So Produhunt is this website. This is how we look on the web. And I have given previous presentations around the Produhunt architecture. I won't go into details there. But when we decided to rebuild our mobile app early this year, actually we released it this year, we started a bit later than that. We were wondering, OK, now we should do a big reboot into our mobile app. And for our cases, we have basically two choices.
So early in 2020, we were making mobile app experiments for YourStack. So early in 2000, we worked on two apps for a couple of our products and experimentation. One was YourStack, the other was called StackCamp. They were both not released because they were just embedded. We tested some ideas there. So, yeah, don't tell anybody. So from them, we were able to compare the ecosystems from React and Swift. And we decided to go with React just because we needed Android.
2. React Native Architecture Overview
Our team already knew React Native and decided to use it along with GraphQL and Apollo. We prioritize making common operations easy, organizing code, isolating dependencies, and ensuring extensibility and usability. Our architecture consists of three pillars: support, components, and screens. The directory structure of our mobile app reflects this architecture. We start with the top layer, the screens, which are defined in the app GS and utilize React Native Navigation.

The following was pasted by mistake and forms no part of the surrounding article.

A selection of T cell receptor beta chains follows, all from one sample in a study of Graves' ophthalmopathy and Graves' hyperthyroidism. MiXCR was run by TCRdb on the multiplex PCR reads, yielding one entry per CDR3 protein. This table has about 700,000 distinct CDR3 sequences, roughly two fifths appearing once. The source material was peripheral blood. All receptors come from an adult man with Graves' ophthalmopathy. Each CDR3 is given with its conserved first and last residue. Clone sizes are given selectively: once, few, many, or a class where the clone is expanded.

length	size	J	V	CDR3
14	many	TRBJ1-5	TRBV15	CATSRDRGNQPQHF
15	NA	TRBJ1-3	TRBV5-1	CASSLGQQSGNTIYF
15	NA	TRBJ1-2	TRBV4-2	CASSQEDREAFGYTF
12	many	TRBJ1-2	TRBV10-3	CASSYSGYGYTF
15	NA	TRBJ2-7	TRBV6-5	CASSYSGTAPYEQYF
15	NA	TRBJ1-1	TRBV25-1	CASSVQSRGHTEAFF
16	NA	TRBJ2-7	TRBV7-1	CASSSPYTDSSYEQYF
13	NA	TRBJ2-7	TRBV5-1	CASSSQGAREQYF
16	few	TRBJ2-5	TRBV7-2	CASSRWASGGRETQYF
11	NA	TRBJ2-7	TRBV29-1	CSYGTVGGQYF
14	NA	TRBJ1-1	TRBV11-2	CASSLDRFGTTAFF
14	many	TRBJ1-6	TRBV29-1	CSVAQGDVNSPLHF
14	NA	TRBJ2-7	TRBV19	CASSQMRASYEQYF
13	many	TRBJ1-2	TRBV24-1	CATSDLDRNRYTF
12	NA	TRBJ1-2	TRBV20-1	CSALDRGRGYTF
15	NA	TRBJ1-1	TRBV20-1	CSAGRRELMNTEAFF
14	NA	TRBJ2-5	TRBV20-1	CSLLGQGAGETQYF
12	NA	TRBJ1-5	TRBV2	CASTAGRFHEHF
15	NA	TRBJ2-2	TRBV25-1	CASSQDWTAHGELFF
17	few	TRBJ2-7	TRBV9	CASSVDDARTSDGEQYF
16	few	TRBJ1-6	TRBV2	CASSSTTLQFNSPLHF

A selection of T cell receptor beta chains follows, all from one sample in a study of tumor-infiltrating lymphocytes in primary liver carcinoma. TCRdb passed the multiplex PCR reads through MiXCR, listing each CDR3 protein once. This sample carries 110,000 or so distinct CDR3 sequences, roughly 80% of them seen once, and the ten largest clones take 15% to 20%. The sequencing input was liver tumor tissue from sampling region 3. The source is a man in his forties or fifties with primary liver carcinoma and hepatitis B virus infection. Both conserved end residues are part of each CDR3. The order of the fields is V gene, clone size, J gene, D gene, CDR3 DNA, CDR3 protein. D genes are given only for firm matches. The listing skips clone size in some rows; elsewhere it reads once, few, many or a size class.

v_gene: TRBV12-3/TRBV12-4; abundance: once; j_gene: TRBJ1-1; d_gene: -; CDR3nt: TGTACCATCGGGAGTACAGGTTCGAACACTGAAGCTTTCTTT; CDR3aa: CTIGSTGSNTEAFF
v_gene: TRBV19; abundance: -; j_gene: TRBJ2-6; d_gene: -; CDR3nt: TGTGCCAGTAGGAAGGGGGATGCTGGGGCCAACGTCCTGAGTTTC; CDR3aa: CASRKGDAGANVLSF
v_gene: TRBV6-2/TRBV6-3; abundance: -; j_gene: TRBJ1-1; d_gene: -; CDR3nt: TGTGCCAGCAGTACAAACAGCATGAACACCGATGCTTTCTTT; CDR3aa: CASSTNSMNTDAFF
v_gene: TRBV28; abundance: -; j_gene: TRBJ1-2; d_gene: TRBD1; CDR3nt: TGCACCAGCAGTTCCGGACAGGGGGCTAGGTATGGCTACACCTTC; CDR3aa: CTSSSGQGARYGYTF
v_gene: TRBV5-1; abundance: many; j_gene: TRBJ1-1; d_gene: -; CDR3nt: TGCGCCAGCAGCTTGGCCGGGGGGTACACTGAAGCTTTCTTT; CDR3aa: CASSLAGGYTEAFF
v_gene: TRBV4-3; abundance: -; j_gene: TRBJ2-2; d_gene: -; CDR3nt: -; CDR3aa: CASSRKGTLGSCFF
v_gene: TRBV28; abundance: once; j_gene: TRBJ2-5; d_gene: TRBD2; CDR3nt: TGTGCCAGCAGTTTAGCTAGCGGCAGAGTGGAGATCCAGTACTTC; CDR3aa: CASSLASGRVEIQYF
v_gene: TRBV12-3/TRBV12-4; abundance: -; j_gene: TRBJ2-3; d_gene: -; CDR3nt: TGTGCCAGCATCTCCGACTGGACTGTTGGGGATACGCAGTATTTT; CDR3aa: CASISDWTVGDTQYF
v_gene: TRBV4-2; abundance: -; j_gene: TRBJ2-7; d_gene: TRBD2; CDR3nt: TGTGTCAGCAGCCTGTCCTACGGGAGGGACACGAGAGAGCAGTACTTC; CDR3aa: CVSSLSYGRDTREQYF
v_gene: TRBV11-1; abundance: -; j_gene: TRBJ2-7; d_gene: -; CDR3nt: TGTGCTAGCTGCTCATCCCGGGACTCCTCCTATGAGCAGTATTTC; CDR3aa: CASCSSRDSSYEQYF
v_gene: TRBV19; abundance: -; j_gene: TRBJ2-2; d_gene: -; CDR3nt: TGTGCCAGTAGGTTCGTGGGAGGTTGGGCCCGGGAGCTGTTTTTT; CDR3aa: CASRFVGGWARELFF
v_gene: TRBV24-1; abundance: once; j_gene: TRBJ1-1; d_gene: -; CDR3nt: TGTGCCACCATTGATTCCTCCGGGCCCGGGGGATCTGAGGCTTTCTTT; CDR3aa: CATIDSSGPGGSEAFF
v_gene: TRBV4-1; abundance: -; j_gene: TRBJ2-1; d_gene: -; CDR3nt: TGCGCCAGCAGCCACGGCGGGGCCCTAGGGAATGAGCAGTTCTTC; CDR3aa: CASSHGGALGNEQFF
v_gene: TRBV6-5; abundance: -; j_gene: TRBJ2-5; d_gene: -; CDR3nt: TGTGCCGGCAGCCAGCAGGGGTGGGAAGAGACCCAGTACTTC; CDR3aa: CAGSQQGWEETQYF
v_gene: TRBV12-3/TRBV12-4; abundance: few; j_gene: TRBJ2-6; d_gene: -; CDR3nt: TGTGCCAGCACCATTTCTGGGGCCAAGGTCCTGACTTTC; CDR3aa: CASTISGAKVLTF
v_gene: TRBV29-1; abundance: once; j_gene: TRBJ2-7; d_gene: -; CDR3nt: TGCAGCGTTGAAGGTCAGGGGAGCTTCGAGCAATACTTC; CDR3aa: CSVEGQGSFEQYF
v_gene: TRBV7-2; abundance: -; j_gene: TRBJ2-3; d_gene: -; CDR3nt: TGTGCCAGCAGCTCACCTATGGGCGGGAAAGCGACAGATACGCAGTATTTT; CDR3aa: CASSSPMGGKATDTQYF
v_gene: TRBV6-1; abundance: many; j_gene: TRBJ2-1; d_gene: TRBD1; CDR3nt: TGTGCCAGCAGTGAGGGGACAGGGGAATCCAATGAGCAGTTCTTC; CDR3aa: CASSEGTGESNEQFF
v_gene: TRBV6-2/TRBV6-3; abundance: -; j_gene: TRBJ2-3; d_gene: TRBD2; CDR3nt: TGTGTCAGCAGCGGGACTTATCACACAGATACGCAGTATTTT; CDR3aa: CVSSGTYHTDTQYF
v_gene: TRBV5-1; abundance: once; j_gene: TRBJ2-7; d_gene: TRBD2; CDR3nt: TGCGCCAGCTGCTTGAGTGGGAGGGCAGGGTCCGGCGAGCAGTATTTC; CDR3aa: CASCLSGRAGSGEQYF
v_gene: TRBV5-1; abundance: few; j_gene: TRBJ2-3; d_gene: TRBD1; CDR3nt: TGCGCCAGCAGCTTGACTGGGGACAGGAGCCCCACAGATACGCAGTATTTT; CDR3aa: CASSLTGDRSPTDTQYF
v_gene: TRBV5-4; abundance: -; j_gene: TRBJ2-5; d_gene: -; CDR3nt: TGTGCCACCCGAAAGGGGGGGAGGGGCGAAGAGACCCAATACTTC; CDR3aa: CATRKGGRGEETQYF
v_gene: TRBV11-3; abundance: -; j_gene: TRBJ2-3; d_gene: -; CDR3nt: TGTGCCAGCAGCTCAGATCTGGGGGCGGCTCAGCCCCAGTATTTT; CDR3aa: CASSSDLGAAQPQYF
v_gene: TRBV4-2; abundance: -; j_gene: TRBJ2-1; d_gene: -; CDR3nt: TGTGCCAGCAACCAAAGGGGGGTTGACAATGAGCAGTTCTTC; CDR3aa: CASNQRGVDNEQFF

The way I'm thinking about the parts of the architecture, I'm seeing three pillars. The support, the components and the screens. And they look like that in my head. We have a big support area which helps us build the core reusable components and then we build the screens on top of that. So for somebody more usual, this is the way you can imagine it. You have the pilots, you put them in the lines and they make Voltron and make it really nice. So if you go and see our directory, this is how the directory structure of the mobile app looks. And it represents the architecture of this app. And if you see, if I color code it here, we have support, components and the screens.